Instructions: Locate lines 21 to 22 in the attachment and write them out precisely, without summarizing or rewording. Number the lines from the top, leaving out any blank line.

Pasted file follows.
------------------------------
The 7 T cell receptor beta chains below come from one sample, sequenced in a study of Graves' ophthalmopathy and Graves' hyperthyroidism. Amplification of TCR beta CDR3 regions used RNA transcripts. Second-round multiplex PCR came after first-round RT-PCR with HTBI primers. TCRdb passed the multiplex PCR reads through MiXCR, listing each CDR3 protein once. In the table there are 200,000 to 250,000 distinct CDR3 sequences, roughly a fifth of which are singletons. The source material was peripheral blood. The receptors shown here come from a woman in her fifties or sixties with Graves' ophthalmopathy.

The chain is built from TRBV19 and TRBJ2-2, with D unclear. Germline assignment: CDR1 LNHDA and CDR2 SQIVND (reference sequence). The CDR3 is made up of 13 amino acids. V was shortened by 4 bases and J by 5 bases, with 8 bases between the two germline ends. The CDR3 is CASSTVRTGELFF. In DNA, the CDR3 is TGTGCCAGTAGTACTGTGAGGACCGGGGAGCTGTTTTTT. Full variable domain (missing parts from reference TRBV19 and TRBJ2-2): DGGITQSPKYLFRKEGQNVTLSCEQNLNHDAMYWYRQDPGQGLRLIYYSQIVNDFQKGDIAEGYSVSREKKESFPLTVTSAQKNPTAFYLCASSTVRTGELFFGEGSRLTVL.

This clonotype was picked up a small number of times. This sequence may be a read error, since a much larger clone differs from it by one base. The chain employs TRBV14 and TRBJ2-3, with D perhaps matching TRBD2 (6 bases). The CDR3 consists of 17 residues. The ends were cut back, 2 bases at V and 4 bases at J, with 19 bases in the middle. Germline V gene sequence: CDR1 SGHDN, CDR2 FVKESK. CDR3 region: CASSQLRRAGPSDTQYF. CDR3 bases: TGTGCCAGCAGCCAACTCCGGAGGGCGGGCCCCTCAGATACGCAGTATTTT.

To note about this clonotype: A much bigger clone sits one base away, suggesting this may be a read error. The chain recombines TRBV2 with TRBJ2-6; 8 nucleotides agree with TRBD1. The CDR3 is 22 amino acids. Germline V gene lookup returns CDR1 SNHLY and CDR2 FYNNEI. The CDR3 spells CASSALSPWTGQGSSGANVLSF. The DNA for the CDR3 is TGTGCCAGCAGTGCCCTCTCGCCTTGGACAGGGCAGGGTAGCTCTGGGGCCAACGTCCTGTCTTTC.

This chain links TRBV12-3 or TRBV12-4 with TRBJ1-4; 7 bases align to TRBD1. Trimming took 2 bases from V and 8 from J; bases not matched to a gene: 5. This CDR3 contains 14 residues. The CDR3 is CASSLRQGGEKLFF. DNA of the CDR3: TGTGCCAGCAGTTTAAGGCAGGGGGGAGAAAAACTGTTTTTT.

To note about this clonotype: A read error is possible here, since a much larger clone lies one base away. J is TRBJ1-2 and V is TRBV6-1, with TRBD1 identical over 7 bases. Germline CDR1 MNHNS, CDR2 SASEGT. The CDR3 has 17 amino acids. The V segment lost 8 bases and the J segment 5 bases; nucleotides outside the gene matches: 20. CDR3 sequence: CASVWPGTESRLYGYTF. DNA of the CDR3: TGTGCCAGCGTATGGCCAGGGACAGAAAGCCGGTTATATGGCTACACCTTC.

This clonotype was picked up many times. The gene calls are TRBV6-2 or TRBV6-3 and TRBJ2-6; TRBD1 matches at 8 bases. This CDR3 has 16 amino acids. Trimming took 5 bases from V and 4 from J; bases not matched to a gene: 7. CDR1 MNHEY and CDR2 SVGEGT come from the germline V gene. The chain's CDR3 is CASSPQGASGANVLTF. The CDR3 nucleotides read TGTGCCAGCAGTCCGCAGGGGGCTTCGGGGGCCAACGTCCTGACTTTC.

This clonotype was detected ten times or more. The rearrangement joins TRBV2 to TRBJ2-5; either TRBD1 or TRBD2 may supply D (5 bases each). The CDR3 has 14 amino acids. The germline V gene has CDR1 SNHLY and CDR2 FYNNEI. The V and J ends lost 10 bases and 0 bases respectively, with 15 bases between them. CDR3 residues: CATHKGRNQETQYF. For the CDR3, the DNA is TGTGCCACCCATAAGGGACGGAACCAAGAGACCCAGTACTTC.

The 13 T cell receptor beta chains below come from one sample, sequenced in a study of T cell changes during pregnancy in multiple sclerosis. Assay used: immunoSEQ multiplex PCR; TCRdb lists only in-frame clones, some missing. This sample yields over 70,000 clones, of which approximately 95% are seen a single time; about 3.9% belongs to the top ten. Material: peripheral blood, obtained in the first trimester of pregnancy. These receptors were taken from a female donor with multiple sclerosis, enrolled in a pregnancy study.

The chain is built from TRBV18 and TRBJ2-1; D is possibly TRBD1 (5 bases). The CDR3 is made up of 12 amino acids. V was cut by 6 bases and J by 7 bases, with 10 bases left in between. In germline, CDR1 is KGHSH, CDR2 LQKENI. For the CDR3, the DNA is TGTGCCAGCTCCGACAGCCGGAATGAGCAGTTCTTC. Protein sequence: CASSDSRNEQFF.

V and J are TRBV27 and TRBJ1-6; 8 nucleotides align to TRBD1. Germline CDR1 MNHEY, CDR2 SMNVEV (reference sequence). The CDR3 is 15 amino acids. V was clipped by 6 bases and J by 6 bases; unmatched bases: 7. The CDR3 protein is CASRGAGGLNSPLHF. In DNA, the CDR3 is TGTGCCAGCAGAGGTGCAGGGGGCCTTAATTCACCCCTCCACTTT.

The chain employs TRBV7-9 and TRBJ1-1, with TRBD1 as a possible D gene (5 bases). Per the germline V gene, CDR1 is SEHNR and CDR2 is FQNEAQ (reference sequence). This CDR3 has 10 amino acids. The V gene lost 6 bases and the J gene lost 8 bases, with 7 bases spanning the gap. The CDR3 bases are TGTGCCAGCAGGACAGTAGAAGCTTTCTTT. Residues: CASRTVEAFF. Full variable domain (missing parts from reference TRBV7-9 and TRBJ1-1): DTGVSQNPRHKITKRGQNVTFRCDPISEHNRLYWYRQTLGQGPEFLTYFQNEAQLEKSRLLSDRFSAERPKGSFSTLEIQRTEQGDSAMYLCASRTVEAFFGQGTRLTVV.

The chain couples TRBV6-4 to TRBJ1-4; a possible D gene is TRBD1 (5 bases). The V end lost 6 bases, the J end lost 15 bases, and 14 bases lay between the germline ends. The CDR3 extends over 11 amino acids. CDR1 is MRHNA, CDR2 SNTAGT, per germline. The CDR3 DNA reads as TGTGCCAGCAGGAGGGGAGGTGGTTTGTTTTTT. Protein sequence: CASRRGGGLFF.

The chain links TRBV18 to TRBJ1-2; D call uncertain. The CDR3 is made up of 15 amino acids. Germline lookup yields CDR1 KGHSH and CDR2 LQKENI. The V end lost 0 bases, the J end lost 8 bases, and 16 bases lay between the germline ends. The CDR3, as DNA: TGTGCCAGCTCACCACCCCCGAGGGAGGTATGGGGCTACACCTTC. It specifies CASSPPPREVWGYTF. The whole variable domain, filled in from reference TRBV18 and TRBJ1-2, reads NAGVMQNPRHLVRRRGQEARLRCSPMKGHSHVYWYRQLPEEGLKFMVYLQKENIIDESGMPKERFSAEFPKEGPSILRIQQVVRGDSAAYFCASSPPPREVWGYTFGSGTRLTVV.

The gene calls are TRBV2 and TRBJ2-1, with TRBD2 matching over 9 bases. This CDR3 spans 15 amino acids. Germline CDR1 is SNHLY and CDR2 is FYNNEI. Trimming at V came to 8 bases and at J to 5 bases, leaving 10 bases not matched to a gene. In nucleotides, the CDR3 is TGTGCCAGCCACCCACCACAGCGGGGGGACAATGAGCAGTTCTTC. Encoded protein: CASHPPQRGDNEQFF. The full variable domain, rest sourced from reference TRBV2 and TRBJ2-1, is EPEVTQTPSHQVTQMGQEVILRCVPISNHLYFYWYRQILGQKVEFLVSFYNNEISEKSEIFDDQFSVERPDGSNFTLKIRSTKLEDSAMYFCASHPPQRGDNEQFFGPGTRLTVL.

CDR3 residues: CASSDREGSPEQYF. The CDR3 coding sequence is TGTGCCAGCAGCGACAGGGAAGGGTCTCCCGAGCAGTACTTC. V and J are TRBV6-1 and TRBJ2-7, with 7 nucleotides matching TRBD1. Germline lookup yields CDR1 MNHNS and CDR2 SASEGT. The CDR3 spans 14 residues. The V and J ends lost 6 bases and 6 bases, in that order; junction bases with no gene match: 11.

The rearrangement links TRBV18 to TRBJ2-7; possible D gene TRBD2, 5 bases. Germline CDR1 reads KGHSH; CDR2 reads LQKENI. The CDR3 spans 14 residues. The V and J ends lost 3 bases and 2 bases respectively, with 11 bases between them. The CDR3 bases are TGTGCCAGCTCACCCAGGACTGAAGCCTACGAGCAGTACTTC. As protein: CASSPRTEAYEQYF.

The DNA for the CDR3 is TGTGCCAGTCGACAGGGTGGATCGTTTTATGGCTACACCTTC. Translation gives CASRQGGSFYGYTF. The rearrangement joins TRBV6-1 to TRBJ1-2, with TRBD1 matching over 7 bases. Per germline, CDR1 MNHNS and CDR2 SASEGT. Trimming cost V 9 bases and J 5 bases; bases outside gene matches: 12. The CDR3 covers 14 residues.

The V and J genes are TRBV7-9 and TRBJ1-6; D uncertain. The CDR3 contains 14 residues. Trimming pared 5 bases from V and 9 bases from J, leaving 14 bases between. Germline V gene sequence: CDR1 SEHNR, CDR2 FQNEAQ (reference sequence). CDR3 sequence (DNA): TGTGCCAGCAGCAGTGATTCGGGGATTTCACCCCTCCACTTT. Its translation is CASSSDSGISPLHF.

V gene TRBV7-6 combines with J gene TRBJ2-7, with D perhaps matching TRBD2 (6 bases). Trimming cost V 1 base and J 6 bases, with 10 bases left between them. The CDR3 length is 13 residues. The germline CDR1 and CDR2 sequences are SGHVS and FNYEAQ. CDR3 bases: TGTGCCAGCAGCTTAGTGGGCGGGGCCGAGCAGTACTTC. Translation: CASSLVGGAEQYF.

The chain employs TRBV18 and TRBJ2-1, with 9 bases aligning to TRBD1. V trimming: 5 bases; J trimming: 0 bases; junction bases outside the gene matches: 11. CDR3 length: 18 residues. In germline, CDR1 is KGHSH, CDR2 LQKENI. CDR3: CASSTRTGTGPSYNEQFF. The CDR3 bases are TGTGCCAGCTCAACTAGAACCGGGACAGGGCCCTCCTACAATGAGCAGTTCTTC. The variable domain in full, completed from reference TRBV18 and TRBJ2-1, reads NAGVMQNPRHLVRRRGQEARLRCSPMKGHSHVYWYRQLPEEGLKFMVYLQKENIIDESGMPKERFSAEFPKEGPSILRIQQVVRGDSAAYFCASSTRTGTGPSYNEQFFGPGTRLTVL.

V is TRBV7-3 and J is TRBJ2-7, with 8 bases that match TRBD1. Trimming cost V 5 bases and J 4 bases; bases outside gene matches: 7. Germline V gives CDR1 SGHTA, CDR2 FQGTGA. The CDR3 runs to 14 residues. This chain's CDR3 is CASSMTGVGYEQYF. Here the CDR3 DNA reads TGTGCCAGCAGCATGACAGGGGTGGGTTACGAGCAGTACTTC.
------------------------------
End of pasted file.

The chain employs TRBV18 and TRBJ2-1, with 9 bases aligning to TRBD1. V trimming: 5 bases; J trimming: 0 bases; junction bases outside the gene matches: 11. CDR3 length: 18 residues. In germline, CDR1 is KGHSH, CDR2 LQKENI. CDR3: CASSTRTGTGPSYNEQFF. The CDR3 bases are TGTGCCAGCTCAACTAGAACCGGGACAGGGCCCTCCTACAATGAGCAGTTCTTC. The variable domain in full, completed from reference TRBV18 and TRBJ2-1, reads NAGVMQNPRHLVRRRGQEARLRCSPMKGHSHVYWYRQLPEEGLKFMVYLQKENIIDESGMPKERFSAEFPKEGPSILRIQQVVRGDSAAYFCASSTRTGTGPSYNEQFFGPGTRLTVL.

V is TRBV7-3 and J is TRBJ2-7, with 8 bases that match TRBD1. Trimming cost V 5 bases and J 4 bases; bases outside gene matches: 7. Germline V gives CDR1 SGHTA, CDR2 FQGTGA. The CDR3 runs to 14 residues. This chain's CDR3 is CASSMTGVGYEQYF. Here the CDR3 DNA reads TGTGCCAGCAGCATGACAGGGGTGGGTTACGAGCAGTACTTC.